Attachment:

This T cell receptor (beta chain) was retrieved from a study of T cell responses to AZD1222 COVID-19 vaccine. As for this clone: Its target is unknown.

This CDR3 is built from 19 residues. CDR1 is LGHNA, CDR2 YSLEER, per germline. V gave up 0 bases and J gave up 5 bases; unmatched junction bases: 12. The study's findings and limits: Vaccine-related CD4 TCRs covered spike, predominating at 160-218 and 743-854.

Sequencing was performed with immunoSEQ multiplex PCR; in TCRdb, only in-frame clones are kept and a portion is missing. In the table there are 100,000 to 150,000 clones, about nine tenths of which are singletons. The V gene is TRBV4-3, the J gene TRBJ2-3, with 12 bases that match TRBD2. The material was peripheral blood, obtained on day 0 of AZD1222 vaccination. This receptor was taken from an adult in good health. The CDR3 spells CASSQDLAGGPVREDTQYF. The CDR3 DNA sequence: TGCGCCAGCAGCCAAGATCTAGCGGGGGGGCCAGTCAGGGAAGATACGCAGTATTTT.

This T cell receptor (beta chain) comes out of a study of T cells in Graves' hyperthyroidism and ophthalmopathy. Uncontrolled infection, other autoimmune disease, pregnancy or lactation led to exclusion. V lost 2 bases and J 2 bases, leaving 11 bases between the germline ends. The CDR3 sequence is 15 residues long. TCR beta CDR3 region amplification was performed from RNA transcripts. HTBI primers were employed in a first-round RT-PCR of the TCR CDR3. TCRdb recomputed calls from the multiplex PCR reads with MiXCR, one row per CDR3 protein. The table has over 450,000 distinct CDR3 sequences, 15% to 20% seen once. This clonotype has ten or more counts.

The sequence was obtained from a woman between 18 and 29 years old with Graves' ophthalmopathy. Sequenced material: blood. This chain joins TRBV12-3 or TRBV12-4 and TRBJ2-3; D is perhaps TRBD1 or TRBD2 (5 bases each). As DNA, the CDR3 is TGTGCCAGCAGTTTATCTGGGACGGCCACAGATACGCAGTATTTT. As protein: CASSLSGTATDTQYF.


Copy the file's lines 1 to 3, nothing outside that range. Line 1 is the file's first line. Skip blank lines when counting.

This T cell receptor (beta chain) was retrieved from a study of T cell responses to AZD1222 COVID-19 vaccine. As for this clone: Its target is unknown.

This CDR3 is built from 19 residues. CDR1 is LGHNA, CDR2 YSLEER, per germline. V gave up 0 bases and J gave up 5 bases; unmatched junction bases: 12. The study's findings and limits: Vaccine-related CD4 TCRs covered spike, predominating at 160-218 and 743-854.

Sequencing was performed with immunoSEQ multiplex PCR; in TCRdb, only in-frame clones are kept and a portion is missing. In the table there are 100,000 to 150,000 clones, about nine tenths of which are singletons. The V gene is TRBV4-3, the J gene TRBJ2-3, with 12 bases that match TRBD2. The material was peripheral blood, obtained on day 0 of AZD1222 vaccination. This receptor was taken from an adult in good health. The CDR3 spells CASSQDLAGGPVREDTQYF. The CDR3 DNA sequence: TGCGCCAGCAGCCAAGATCTAGCGGGGGGGCCAGTCAGGGAAGATACGCAGTATTTT.